The federal budget battle: buy now-pay later proposals too costly for African Americans, says economist. (The Economy & You).African Americans African American Multiculture A person having origins in any of the black racial groups of Africa. See Race. , haunted haunt
v. haunt·ed, haunt·ing, haunts
1. To inhabit, visit, or appear to in the form of a ghost or other supernatural being.
2. by double-digit unemployment rates and federal deficits to cover policy makers with excuses for not funding programs, now face another threat: a "buy now, pay later" federal budget that mortgages the future and proposes tax cuts that favor America's rich.
In January 2001, the nonpartisan non·par·ti·san
Based on, influenced by, affiliated with, or supporting the interests or policies of no single political party: a nonpartisan commission; nonpartisan opinions. Congressional Budget Office The Congressional Budget Office (CBO) is responsible for economic forecasting and fiscal policy analysis, scorekeeeping, cost projections, and an Annual Report on the Federal Budget. The office also underdakes special budget-related studies at the request of Congress. (CBO CBO
See: Collateralized Bond Obligation. ) projected a cumulative federal budget surplus of $2.5 trillion One thousand times one billion, which is 1, followed by 12 zeros, or 10 to the 12th power. See space/time.
(mathematics) trillion - In Britain, France, and Germany, 10^18 or a million cubed.
In the USA and Canada, 10^12. for the fiscal years 2004 to 2008. This March, Congress began working on President George W. Bush's budget proposal, just as the CBO was increasing its projection for the federal deficit this year by 24% to $246 billion. With the proposals for tax cuts the president made in his budget, the CBO projection was an increase in the deficit this year to $287 billion, which represents a cumulative deficit of $1.2 trillion from 2004 to 2008. That's a swing from surplus to deficit of $3.7 trillion in a two-year period. The question is, what happened to all that money?
It's not the war in Iraq. Part of the story, of course, is the current slowdown in the economy. But the clear difference is from changes in the tax code. Here, the math is clear. The CBO projects the president's budget will generate deficits totaling $1.8 trillion from 2004 to 2013. It also projects that the proposed changes in the tax code would cost $1.6 trillion. That's almost a dollar for dollar match.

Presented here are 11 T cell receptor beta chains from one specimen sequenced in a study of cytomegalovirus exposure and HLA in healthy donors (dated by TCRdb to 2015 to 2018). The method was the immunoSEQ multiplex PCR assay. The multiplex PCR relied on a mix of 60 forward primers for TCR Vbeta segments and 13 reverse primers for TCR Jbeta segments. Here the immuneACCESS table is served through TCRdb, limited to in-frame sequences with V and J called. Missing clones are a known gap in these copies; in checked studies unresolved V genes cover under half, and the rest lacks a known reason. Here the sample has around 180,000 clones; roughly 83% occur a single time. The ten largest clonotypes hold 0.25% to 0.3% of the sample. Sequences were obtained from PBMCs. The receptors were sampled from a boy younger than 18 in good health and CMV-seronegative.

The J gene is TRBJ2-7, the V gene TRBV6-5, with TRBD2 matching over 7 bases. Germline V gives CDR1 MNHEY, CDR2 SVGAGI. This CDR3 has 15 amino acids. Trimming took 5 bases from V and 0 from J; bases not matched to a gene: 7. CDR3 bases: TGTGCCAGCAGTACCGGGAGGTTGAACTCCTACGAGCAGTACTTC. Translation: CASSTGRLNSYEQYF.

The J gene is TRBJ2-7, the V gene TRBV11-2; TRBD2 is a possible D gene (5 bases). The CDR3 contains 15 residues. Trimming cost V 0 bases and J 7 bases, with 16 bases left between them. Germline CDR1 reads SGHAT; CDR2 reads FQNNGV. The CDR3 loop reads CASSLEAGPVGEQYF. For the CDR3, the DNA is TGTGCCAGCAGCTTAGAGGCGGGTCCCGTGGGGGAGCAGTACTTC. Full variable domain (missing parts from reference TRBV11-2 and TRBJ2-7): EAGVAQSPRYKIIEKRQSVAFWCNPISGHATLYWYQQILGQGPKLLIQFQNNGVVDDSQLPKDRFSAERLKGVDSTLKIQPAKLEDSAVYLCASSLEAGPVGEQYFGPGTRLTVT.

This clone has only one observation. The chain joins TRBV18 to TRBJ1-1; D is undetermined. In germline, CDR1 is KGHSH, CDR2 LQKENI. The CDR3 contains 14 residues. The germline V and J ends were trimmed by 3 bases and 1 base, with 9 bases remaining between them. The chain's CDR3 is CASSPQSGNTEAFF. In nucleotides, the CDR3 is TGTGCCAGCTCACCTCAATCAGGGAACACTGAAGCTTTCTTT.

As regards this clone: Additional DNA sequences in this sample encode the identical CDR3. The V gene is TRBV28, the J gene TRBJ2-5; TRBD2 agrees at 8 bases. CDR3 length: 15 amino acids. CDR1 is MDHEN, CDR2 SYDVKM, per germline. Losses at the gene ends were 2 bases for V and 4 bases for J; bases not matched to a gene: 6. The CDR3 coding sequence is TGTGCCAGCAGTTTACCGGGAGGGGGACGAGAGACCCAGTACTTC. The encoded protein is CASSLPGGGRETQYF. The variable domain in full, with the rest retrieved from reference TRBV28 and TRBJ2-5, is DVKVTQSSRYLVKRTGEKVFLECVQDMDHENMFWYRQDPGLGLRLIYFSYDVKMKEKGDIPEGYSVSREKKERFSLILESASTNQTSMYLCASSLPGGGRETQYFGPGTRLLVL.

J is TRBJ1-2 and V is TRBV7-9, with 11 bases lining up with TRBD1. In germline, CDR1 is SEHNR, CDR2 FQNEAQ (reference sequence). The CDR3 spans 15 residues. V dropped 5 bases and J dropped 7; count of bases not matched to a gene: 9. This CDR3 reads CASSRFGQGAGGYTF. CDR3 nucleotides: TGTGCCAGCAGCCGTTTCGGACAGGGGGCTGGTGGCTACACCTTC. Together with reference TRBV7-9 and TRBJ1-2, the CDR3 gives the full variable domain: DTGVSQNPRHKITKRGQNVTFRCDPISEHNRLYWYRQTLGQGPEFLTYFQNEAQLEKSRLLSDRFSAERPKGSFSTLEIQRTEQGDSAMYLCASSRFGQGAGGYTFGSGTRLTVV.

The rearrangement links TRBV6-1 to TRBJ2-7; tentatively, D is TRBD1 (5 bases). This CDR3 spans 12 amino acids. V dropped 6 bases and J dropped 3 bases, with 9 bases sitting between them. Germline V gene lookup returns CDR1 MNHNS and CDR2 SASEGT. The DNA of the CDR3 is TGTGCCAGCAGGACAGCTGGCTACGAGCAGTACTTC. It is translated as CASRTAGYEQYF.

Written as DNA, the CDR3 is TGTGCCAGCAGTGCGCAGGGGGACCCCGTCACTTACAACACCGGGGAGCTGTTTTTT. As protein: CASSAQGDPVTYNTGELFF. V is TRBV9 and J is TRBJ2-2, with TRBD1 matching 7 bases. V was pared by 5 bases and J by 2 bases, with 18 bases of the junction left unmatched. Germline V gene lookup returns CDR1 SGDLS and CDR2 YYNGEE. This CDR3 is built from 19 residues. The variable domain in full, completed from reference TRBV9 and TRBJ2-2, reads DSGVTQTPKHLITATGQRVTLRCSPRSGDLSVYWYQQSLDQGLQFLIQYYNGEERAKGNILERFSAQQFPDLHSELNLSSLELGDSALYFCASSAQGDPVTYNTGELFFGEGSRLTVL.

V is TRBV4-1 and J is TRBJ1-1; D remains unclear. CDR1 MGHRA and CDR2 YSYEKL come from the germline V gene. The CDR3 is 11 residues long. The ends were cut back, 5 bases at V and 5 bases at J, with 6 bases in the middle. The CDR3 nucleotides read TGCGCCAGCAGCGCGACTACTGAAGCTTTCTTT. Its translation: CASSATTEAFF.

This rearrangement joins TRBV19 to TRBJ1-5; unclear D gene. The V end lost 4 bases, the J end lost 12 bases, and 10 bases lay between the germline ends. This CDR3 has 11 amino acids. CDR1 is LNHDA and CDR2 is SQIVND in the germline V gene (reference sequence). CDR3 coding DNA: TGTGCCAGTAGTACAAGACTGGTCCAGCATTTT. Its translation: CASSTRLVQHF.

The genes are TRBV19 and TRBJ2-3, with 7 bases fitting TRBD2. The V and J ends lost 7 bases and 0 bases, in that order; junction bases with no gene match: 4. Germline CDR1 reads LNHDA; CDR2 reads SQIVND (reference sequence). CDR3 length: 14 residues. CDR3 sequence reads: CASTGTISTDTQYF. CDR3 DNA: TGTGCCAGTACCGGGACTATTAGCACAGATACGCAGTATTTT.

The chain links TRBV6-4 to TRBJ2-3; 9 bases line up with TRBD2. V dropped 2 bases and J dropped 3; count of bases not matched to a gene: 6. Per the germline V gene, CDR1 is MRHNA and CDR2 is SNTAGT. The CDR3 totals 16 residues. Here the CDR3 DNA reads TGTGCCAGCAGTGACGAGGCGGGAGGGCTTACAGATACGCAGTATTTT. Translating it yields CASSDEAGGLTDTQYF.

The president's proposed elimination of the individual tax on dividend income from corporations would cost a projected $388 billion over the 2004 to 2013 period. What would $388 billion get you from the federal government? You could run the entire U.S. Department of Education, and all of its programs, such as grants or assistance for low-income students. You could also run the entire U.S. Department of Labor, all of its programs--from Job Corps to helping people find jobs to the Employment Standards Administration The Employment Standards Administration (ESA), the largest agency within the U.S. Department of Labor, enforces and administers laws governing legally-mandated wages and working conditions, including child labor, minimum wages, overtime and family and medical leave; equal to ensure federal contractors comply with equal opportunity hiring laws, as well as fund the Small Business Administration and all of its business programs and staff from 2004 to 2008. With that kind of money from the president's budget being diverted di·vert
v. di·vert·ed, di·vert·ing, di·verts
1. To turn aside from a course or direction: Traffic was diverted around the scene of the accident.
2. to just one tax cut proposal, clearly the programs in those departments are not a high priority.
Instead of seeking more tax equity for African Americans, such as allowing for the deduction of housing expenditures and private mortgage insurance, which lead to disparities in the after-tax income of African Americans and whites living in similar homes, the president has directed his tax cuts to lowering marginal tax rates Marginal Tax Rate
The amount of tax paid on an additional dollar of income. As income rises, so does the tax rate.
Many believe this discourages business investment because you are taking away the incentive to work harder. at the high-income levels.
To make matters worse, our children will wake up in 2014 wondering where the money went when they get the bill for the federal deficit and the unfunded gap in Social Security benefits. Too bad, since the president's tax bill is large enough to close the long-run funding gap for Social Security and Medicare. Wouldn't that be a better legacy to leave our children: a note, paid in full?
William E. Spriggs, a member of the BLACK ENTERPRISE Board of Economists, is the executive director of the National Urban League Institute for Opportunity and Equality.